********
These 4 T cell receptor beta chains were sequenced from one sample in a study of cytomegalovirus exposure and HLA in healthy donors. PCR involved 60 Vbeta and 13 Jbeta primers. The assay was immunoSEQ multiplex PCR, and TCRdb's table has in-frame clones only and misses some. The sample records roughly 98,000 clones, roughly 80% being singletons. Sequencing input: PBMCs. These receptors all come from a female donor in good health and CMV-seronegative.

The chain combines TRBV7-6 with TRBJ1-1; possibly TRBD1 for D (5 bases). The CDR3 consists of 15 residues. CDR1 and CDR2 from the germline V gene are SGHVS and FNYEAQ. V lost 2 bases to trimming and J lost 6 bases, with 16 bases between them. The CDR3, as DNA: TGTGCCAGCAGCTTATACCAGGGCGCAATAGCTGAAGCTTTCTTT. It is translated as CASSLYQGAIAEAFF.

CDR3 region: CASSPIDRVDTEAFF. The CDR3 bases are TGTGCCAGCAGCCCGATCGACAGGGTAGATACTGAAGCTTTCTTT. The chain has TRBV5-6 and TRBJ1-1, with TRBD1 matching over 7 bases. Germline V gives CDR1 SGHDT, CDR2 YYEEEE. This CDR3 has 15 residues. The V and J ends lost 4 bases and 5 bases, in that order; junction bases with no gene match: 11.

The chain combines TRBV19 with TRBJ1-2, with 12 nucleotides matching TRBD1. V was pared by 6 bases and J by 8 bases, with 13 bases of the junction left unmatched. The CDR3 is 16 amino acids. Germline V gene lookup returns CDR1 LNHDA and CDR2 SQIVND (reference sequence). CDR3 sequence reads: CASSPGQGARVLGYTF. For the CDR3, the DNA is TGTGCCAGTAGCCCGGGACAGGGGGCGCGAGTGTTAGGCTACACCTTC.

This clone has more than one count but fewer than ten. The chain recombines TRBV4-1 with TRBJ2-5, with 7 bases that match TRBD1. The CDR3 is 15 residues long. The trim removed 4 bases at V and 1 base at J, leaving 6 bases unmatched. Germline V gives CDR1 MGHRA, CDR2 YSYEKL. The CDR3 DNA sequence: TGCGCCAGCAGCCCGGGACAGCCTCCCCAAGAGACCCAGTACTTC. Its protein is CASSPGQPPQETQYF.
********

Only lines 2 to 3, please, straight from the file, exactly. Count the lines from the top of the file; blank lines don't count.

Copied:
The chain combines TRBV7-6 with TRBJ1-1; possibly TRBD1 for D (5 bases). The CDR3 consists of 15 residues. CDR1 and CDR2 from the germline V gene are SGHVS and FNYEAQ. V lost 2 bases to trimming and J lost 6 bases, with 16 bases between them. The CDR3, as DNA: TGTGCCAGCAGCTTATACCAGGGCGCAATAGCTGAAGCTTTCTTT. It is translated as CASSLYQGAIAEAFF.

CDR3 region: CASSPIDRVDTEAFF. The CDR3 bases are TGTGCCAGCAGCCCGATCGACAGGGTAGATACTGAAGCTTTCTTT. The chain has TRBV5-6 and TRBJ1-1, with TRBD1 matching over 7 bases. Germline V gives CDR1 SGHDT, CDR2 YYEEEE. This CDR3 has 15 residues. The V and J ends lost 4 bases and 5 bases, in that order; junction bases with no gene match: 11.